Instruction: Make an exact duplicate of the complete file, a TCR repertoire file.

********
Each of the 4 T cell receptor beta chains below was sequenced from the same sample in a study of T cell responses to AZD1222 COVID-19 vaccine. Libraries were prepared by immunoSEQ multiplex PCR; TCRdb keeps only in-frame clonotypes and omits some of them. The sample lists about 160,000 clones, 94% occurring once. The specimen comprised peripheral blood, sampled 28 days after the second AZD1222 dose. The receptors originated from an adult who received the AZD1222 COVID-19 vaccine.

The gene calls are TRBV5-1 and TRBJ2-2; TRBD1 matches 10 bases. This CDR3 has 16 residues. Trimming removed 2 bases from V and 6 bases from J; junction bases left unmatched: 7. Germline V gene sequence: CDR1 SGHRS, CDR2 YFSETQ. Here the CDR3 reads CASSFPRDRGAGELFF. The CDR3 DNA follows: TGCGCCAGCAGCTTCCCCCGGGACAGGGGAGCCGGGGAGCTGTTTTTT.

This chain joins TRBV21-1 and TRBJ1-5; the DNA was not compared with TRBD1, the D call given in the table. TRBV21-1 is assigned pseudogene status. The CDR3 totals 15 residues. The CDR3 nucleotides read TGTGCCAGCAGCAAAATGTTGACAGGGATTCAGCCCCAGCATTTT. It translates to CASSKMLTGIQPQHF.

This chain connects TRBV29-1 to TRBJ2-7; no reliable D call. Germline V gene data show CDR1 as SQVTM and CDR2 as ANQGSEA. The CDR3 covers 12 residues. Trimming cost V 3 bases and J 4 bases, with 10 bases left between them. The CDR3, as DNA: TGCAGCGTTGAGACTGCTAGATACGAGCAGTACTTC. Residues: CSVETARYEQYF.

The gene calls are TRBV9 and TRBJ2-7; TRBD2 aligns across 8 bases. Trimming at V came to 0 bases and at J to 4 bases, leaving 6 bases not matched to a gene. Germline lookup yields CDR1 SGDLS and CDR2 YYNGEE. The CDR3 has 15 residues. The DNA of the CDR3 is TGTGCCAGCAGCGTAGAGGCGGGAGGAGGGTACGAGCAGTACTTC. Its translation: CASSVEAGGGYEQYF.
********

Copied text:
Each of the 4 T cell receptor beta chains below was sequenced from the same sample in a study of T cell responses to AZD1222 COVID-19 vaccine. Libraries were prepared by immunoSEQ multiplex PCR; TCRdb keeps only in-frame clonotypes and omits some of them. The sample lists about 160,000 clones, 94% occurring once. The specimen comprised peripheral blood, sampled 28 days after the second AZD1222 dose. The receptors originated from an adult who received the AZD1222 COVID-19 vaccine.

The gene calls are TRBV5-1 and TRBJ2-2; TRBD1 matches 10 bases. This CDR3 has 16 residues. Trimming removed 2 bases from V and 6 bases from J; junction bases left unmatched: 7. Germline V gene sequence: CDR1 SGHRS, CDR2 YFSETQ. Here the CDR3 reads CASSFPRDRGAGELFF. The CDR3 DNA follows: TGCGCCAGCAGCTTCCCCCGGGACAGGGGAGCCGGGGAGCTGTTTTTT.

This chain joins TRBV21-1 and TRBJ1-5; the DNA was not compared with TRBD1, the D call given in the table. TRBV21-1 is assigned pseudogene status. The CDR3 totals 15 residues. The CDR3 nucleotides read TGTGCCAGCAGCAAAATGTTGACAGGGATTCAGCCCCAGCATTTT. It translates to CASSKMLTGIQPQHF.

This chain connects TRBV29-1 to TRBJ2-7; no reliable D call. Germline V gene data show CDR1 as SQVTM and CDR2 as ANQGSEA. The CDR3 covers 12 residues. Trimming cost V 3 bases and J 4 bases, with 10 bases left between them. The CDR3, as DNA: TGCAGCGTTGAGACTGCTAGATACGAGCAGTACTTC. Residues: CSVETARYEQYF.

The gene calls are TRBV9 and TRBJ2-7; TRBD2 aligns across 8 bases. Trimming at V came to 0 bases and at J to 4 bases, leaving 6 bases not matched to a gene. Germline lookup yields CDR1 SGDLS and CDR2 YYNGEE. The CDR3 has 15 residues. The DNA of the CDR3 is TGTGCCAGCAGCGTAGAGGCGGGAGGAGGGTACGAGCAGTACTTC. Its translation: CASSVEAGGGYEQYF.